You can't usefully determine the necessary availability of a system until you know what level of service you expect from it. The meaning of "high availability" depends on what you need a system to do for you, how often, how quickly; and on the consequences of your expectations being unmet.

 

Business continuity planning is that part of operations engineering that implements safeguards within a system based on an understanding of acceptable risk.

 

During trading hours, for example, the New York Stock Exchange consistently requires very low transaction latency and 100% uptime. Visa requires 99.999% uptime from its core systems and network all the time. With very low acceptable risks, these systems warrant almost any effort that mitigates risk through fault tolerance; redundancy of components, real-time replication of critical data, and especially auto-failover strategies.

 

In contrast, during a recent outage, customers of Godaddy web hosting services were probably surprised to discover the costs of outsourcing their IT needs--in the form of having accepted that their host's marketing boasts about infrastructure in place of an actual service level agreement (SLA) with terms for reimbursement.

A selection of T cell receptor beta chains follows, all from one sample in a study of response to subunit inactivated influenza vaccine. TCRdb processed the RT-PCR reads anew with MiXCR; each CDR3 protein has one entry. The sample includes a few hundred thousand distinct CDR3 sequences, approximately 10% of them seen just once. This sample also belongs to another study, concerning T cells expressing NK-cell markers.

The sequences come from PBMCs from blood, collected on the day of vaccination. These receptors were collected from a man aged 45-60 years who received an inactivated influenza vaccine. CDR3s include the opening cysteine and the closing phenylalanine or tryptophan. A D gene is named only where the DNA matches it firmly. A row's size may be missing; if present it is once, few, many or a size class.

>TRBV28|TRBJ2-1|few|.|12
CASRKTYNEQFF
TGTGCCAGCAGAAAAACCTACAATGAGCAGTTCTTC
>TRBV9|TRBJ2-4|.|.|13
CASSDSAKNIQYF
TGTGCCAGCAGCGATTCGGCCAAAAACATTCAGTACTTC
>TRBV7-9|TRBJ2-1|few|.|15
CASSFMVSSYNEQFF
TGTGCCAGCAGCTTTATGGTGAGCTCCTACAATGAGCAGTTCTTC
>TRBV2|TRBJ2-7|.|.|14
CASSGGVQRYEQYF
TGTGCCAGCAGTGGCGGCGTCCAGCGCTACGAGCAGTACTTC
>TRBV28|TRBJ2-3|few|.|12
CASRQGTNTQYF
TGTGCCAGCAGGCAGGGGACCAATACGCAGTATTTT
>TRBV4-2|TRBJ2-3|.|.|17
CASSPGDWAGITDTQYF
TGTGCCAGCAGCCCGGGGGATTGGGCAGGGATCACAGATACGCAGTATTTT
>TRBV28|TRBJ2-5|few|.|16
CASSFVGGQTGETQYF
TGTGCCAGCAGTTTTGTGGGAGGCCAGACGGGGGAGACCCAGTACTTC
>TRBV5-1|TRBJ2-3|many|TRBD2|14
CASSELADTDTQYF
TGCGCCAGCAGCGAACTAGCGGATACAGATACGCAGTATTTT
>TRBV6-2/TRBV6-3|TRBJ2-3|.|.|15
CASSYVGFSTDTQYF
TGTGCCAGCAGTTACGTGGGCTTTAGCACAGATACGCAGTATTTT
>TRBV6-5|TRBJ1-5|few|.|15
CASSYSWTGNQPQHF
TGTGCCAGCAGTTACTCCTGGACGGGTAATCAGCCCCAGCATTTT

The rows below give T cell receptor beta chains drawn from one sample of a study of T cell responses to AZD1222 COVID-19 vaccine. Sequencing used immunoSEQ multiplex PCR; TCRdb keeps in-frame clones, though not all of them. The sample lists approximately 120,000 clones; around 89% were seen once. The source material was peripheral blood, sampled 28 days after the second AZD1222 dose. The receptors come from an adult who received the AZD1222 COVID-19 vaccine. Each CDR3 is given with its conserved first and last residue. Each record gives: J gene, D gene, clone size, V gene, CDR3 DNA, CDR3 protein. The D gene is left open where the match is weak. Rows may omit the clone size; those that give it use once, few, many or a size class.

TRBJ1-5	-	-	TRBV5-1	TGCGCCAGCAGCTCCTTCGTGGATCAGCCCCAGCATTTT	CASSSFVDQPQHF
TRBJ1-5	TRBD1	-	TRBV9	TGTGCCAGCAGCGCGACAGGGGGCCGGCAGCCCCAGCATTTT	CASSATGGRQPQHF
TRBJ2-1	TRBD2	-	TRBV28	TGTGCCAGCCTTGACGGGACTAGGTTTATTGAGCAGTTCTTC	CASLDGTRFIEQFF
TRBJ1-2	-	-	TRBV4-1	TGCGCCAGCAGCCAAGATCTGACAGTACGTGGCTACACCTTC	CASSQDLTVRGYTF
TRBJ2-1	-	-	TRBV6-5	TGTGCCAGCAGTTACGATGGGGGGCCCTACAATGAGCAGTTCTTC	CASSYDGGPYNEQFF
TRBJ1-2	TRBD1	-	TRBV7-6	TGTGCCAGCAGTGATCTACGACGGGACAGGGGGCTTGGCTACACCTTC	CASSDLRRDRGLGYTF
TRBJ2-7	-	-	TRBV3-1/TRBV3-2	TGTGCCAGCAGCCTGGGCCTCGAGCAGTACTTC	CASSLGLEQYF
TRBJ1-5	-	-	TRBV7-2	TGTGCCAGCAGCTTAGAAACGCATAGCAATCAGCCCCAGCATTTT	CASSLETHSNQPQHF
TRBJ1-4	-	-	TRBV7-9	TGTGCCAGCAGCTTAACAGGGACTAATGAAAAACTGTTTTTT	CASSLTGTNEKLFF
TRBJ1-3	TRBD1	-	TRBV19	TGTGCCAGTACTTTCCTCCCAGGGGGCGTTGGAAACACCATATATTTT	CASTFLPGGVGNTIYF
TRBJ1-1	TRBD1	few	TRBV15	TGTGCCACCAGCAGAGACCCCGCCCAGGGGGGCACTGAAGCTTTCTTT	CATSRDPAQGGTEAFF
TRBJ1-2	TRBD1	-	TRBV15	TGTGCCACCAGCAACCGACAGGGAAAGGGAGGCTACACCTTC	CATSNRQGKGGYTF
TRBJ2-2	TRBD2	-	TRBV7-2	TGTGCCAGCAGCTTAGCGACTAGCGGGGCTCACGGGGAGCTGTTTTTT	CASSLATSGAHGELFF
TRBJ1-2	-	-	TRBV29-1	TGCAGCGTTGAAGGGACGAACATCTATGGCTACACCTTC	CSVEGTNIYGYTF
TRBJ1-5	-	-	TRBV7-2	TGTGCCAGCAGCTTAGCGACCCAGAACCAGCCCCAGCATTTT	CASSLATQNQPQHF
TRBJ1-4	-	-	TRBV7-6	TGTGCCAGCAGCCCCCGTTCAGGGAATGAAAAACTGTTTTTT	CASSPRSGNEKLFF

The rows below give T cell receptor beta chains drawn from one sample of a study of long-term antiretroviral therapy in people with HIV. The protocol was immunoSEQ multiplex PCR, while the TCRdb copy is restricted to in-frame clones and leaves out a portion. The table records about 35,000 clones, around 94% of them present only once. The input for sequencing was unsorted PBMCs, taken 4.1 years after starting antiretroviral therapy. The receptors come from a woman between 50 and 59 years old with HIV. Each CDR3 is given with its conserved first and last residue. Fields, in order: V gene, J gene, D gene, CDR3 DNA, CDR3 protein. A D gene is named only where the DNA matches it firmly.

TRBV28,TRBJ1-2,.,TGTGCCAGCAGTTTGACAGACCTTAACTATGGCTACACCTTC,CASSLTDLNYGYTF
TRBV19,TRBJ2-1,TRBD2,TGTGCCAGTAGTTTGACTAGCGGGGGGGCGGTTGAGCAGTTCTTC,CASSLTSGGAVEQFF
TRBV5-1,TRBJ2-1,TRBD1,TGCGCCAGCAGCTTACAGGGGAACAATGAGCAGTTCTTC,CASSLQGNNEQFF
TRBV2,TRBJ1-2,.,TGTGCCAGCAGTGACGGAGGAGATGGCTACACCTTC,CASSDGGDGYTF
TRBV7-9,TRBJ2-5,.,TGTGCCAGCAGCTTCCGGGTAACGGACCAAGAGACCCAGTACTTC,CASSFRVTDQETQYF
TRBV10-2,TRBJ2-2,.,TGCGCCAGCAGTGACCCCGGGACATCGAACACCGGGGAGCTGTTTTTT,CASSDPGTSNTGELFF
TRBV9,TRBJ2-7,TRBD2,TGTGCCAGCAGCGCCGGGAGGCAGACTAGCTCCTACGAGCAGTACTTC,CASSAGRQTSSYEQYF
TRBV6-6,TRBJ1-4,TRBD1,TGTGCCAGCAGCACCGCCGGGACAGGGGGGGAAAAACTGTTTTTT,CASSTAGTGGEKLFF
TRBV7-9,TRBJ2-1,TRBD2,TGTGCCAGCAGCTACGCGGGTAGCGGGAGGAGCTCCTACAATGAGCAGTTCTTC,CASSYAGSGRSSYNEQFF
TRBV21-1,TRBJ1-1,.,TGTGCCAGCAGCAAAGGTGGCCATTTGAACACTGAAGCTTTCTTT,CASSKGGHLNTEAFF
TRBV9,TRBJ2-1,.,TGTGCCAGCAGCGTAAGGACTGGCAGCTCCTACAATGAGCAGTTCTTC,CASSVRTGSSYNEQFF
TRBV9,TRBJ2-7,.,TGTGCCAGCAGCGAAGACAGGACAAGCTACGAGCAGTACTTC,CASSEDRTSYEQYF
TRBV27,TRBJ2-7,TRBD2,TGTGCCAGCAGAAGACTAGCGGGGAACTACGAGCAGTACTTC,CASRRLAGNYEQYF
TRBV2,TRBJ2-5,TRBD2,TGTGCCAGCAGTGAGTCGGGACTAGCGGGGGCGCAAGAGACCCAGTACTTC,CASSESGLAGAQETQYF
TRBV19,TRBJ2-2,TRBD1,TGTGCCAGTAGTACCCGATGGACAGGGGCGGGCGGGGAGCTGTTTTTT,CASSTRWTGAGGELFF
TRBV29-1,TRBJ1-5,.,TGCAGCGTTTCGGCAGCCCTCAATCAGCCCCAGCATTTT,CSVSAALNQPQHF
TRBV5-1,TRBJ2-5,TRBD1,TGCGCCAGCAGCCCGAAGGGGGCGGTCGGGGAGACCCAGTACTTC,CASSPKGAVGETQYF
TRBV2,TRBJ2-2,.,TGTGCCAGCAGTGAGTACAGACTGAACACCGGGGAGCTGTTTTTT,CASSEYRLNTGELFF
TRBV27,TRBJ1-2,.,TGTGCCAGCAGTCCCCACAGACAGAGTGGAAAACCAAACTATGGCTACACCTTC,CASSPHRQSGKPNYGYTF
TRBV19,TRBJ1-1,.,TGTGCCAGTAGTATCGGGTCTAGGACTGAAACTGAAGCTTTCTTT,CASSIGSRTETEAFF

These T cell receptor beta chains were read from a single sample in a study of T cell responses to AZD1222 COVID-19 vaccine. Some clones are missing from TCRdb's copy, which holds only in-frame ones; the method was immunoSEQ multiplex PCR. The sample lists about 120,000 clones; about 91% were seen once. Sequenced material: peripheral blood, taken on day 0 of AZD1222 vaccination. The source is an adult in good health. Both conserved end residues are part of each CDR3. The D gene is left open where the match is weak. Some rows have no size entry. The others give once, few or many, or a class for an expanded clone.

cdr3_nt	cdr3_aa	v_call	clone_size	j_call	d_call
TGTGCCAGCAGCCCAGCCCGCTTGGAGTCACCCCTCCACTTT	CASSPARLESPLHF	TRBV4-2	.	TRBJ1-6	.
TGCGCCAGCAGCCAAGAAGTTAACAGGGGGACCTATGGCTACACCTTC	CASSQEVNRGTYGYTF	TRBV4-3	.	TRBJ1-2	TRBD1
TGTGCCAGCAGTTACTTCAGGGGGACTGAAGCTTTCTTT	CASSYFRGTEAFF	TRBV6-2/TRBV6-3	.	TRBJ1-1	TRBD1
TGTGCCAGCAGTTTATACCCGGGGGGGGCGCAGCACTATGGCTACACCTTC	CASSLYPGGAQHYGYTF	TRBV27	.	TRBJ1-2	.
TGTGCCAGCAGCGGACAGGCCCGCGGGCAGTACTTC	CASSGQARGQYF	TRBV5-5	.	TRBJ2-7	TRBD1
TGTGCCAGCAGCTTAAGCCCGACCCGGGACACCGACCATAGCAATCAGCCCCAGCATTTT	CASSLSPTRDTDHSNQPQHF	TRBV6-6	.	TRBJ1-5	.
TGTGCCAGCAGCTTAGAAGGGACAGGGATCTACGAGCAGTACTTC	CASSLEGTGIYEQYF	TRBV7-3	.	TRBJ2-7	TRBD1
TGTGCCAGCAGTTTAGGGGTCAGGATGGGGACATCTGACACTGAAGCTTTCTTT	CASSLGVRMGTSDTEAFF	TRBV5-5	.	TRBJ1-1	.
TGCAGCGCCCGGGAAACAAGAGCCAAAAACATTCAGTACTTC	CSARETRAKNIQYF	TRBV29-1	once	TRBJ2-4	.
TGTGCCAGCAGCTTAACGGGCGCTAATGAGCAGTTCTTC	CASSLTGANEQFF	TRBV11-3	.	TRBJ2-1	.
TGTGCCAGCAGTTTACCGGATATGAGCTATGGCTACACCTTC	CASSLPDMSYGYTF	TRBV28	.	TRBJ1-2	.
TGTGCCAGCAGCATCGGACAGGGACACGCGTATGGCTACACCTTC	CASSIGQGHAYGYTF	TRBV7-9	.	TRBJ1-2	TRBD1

Defining a Recovery Time Objective (RTO)

 

Justifying the costs of up-time means first knowing the point at which the business the system supports becomes negatively impacted. While NYSE and Visa are immediately impacted, your business may be able to go 30 minutes to some hours before the inaccessibility of customer-facing systems results in one or more of the three biggest kinds of loss--reputation, data, money.

 

If your impact analysis determines that your production system can comfortably withstand 30 minutes of downtime, then 30 minutes becomes your RTO. Everything you do by way of keeping your systems operational implicitly occurs against that RTO.

 

Since very few systems are capable of an entirely automatic response to an operational issue, recovery strategy most likely involves IT engineers performing triage based on alerts.

 

Ideally, your monitoring and alerting system gives you an nearly immediate indication of a system issue. You should be able to think of the alert about an issue as the T-Zero for meeting your RTO.

 

Have a look at SolarWinds networking, storage, and systems monitoring products as providers of the critical T-Zero for meeting your different recovery time objectives.